Friday, March 15, 2013


I'm back from my quick Desert getaway. 24 hours turned into 36 and I just hope my kids and husband are counting their lucky stars that I came back at all!!!
But I'm all refreshed and rejuvenated and ready to DISH.
So onto the goods.

As a new mom, I'm both curious and nervous about parenting social etiquette. Before I had my baby, I was a preschool teacher and have seen the fangs come out in parents and am not sure how I will approach that. What is appropriate parenting etiquette? 
~Nervous Mama Bear

To broach this convo, I feel the need to share an experience--which made me absolutely LIVID and CRAZY-- but also made me think more deeply about parenting social etiquette. Onto the story......

So this fall Deeter and Kaia were taking swim lessons. Lessons are semi-private, meaning about 3 or 4 kids, at someone's house. The pool was a big rectangular one, with a little square hot tub built right in. 
So on day 1 we were doing our swim lesson when a mom and son showed up. The mom got in with her almost 3 year old son. During the course of the hour, my child tried to play with his swim toys. She started in on a very mature conversation with him, "Adam, is that your fish? Oh do you not want to share it? Dee-ter would love to play with it too..." she calmly explained, while holding a total of six fish. This same idea was stated in many different question forms while yielding the same result- homeboy didn't want to share his fish. With thin patience and no interest in sitting in on this hostage negotiation which have been known to last many hours, I led Deeter to other toys. This scenario repeated itself one more time during the lesson.

Call me judgmental, because that's what people do, but I formed an opinion of her and the "situation" that day.

Fast forward a week later where we all found ourselves at the swimming pool again. Adam was still having attachment issues and did't want to be away from his mom and was slowly "getting comfortable" with the water. Somehow, this "getting comfortable" process led to him and his mom hanging out in the hot tub that was essentially the same 90 degree temperature as the pool and the same depth of the wading area. The big deal of this? There is a "no hot tub til after lesson" rule.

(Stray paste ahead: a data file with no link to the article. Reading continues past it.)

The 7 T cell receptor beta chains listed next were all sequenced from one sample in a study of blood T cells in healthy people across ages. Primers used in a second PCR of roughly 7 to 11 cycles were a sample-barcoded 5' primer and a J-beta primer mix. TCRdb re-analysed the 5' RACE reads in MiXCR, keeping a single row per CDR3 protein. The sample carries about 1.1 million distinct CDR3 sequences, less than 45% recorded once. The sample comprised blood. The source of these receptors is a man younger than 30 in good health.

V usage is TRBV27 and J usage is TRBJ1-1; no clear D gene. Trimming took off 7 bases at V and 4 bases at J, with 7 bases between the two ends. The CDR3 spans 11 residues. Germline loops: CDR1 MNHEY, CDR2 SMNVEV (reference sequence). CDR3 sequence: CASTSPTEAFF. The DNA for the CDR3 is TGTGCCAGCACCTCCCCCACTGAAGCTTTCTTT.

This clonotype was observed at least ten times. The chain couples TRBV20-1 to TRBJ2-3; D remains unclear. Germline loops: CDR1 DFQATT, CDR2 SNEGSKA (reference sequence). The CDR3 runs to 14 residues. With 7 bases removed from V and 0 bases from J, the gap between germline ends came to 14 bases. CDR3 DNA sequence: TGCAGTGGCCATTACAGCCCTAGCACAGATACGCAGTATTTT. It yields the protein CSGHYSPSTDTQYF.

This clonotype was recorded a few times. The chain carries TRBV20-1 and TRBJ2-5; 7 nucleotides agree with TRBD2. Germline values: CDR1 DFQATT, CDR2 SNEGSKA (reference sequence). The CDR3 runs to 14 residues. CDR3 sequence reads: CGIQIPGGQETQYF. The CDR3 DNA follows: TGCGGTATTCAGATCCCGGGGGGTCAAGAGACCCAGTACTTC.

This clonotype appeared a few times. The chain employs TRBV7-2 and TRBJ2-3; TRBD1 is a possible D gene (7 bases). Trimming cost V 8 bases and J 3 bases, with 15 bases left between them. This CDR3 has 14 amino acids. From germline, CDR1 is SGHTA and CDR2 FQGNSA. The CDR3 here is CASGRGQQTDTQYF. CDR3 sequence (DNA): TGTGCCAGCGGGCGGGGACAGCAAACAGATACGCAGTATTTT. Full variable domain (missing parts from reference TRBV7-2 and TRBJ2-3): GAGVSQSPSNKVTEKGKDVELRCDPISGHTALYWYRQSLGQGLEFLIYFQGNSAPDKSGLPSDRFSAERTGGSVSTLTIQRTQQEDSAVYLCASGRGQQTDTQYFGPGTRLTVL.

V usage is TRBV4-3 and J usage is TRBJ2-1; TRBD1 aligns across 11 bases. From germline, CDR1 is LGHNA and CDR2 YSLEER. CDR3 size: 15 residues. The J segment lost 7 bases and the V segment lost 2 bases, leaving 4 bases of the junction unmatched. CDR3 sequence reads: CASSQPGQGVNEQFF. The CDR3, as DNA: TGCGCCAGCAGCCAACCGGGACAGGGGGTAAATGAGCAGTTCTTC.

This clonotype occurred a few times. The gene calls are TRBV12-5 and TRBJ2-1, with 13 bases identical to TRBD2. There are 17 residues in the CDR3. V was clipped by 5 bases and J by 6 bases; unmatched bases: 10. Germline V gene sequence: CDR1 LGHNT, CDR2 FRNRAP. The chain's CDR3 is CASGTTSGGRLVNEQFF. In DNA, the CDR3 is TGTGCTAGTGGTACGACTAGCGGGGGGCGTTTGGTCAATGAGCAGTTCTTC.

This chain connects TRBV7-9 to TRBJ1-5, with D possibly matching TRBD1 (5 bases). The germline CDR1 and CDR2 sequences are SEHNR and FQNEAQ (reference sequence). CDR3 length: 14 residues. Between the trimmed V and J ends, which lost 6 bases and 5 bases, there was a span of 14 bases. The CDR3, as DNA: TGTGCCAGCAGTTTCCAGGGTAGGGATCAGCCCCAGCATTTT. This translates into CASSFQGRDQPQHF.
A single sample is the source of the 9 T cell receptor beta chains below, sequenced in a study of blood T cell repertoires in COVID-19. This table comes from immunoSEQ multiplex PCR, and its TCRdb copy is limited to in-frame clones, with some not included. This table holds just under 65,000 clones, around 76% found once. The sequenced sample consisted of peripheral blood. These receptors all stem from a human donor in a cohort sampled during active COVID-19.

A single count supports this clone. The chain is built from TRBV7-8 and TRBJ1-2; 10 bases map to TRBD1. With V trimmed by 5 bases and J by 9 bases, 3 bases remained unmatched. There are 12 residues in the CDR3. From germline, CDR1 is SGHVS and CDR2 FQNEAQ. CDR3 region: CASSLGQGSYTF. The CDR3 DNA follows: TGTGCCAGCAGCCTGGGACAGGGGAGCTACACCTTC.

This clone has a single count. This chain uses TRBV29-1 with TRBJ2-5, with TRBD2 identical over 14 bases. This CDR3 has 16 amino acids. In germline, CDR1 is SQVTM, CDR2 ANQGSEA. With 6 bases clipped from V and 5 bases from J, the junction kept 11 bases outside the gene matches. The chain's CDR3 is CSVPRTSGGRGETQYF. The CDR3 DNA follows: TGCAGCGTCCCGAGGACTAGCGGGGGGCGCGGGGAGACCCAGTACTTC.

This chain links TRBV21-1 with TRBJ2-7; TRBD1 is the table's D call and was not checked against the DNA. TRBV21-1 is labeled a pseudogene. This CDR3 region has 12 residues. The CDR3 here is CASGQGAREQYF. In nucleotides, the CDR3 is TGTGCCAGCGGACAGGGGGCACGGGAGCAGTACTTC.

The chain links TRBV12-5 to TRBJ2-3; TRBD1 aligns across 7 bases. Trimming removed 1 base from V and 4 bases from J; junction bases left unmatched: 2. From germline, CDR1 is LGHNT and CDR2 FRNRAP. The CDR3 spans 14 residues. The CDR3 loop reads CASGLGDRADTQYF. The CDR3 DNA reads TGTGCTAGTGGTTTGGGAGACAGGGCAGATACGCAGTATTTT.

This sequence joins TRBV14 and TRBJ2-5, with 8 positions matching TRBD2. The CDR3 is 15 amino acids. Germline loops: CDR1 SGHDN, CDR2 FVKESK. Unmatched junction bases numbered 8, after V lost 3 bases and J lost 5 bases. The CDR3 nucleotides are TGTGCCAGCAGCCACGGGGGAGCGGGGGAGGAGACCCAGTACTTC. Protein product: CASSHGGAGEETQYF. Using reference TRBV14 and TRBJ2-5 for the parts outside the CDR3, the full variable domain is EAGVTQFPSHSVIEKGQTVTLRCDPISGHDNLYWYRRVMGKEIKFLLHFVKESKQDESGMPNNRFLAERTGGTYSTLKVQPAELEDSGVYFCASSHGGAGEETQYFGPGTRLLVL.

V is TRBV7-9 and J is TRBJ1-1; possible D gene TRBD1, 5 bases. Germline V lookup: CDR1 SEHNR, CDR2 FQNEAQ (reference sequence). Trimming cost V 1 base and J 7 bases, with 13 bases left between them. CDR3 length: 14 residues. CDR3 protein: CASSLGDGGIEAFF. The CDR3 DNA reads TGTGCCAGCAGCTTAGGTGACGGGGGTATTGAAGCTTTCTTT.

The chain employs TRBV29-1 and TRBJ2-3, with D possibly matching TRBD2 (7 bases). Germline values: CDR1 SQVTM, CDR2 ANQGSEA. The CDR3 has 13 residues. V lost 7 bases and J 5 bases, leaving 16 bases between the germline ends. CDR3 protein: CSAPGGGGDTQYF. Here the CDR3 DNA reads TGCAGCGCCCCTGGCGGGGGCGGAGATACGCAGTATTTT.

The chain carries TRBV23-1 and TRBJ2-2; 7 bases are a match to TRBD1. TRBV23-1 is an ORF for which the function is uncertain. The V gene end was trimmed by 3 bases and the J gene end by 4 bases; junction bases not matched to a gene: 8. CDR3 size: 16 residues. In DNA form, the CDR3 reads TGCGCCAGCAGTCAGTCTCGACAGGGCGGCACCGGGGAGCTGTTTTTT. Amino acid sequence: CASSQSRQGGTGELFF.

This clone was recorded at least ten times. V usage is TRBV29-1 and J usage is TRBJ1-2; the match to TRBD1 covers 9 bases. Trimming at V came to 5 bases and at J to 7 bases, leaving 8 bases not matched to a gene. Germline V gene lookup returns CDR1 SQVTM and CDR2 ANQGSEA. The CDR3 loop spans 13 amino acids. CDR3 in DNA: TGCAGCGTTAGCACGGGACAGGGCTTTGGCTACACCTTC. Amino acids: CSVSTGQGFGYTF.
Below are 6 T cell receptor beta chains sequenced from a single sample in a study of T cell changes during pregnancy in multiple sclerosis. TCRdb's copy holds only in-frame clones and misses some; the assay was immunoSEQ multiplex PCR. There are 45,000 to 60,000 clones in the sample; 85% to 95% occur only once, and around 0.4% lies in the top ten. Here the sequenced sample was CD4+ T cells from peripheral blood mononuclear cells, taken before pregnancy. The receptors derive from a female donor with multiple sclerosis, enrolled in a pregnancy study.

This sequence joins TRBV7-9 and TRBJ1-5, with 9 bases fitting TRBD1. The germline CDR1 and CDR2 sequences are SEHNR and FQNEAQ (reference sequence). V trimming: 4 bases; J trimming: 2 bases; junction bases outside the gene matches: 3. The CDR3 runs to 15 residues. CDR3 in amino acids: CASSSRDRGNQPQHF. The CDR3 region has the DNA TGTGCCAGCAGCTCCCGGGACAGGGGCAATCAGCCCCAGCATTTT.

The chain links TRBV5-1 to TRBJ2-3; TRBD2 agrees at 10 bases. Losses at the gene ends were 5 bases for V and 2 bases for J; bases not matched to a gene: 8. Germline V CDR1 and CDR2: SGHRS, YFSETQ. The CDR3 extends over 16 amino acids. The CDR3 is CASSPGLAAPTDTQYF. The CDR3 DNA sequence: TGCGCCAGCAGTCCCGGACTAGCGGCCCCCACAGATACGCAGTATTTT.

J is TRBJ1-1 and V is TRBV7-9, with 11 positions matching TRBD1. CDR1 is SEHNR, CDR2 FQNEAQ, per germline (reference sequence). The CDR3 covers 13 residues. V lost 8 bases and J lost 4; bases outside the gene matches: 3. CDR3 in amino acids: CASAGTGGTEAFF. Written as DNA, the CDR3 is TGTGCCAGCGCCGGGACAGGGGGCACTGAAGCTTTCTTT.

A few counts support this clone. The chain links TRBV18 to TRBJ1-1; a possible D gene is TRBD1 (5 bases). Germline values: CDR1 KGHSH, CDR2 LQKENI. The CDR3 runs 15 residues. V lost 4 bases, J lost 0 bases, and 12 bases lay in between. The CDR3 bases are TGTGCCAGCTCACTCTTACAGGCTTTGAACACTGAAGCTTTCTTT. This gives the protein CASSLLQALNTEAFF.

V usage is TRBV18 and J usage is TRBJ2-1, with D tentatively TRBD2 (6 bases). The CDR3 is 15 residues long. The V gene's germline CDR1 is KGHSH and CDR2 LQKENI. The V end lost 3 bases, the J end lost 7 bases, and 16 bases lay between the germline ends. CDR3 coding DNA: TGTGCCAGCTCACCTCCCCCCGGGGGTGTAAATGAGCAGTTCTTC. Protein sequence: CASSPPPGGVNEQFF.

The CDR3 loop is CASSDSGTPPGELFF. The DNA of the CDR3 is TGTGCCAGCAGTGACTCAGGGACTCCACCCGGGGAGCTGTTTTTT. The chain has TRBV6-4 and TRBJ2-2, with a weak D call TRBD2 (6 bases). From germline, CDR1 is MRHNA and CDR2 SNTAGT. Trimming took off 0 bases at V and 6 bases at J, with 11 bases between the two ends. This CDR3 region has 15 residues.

As soon as they entered the hot tub, guess what my 1 and 3 year old started doing?
You got it. They wanted to swim in there too.

So there I was fishing out one kid after another, explaining and re-explaining the rules that the swim instructor had set out- we don't swim in the hot tub. Lo siento.

Meanwhile, this other mom is having a conversation with her son. "Adam, I know that the rules are that there is no swimming in the hot tub. We're just doing it this time to help you get comfortable with the water." She continued in dialogue like that with him for who-knows-how-long. 

My blood pressure was rising with each retrieval of a child and with the rambling conversation that I was convinced was more for the onlookers rather than "Adam".

I'm not fighting off the temptation...I have to ask you, Would you have been completely bugged or what?!! Oh I felt so justified in being ready to snap!

Finally, after yanking my kids out of the hot tub for the fifteenth time, I decided to say something to the lady. I was pretty fired up and thought it was a good time to confront the issue.

I wasn't talking all fired up but I was definitely talking with feeling, which came out something like this, "Look, I hear you talking to Adam and are saying you're just helping him get comfortable but here's the thing-- you know kids. I can tell tell my 1 and 3 year old a thousand times that we shouldn't get in the hot tub and that you're just "helping" Adam. But as long as they see you and your boy in there, they're going to keep trying to get in. Couldn't you help him get comfortable in the water in the pool where the lessons are going to take place anyway and the rest of the kids won't try to break the rules?"

I don't know what she said. Maybe nothing. I do remember she stayed in the hot tub. 

Things were very clear to me on that day, just as they had been on day 1,-- that her and I parent very differently.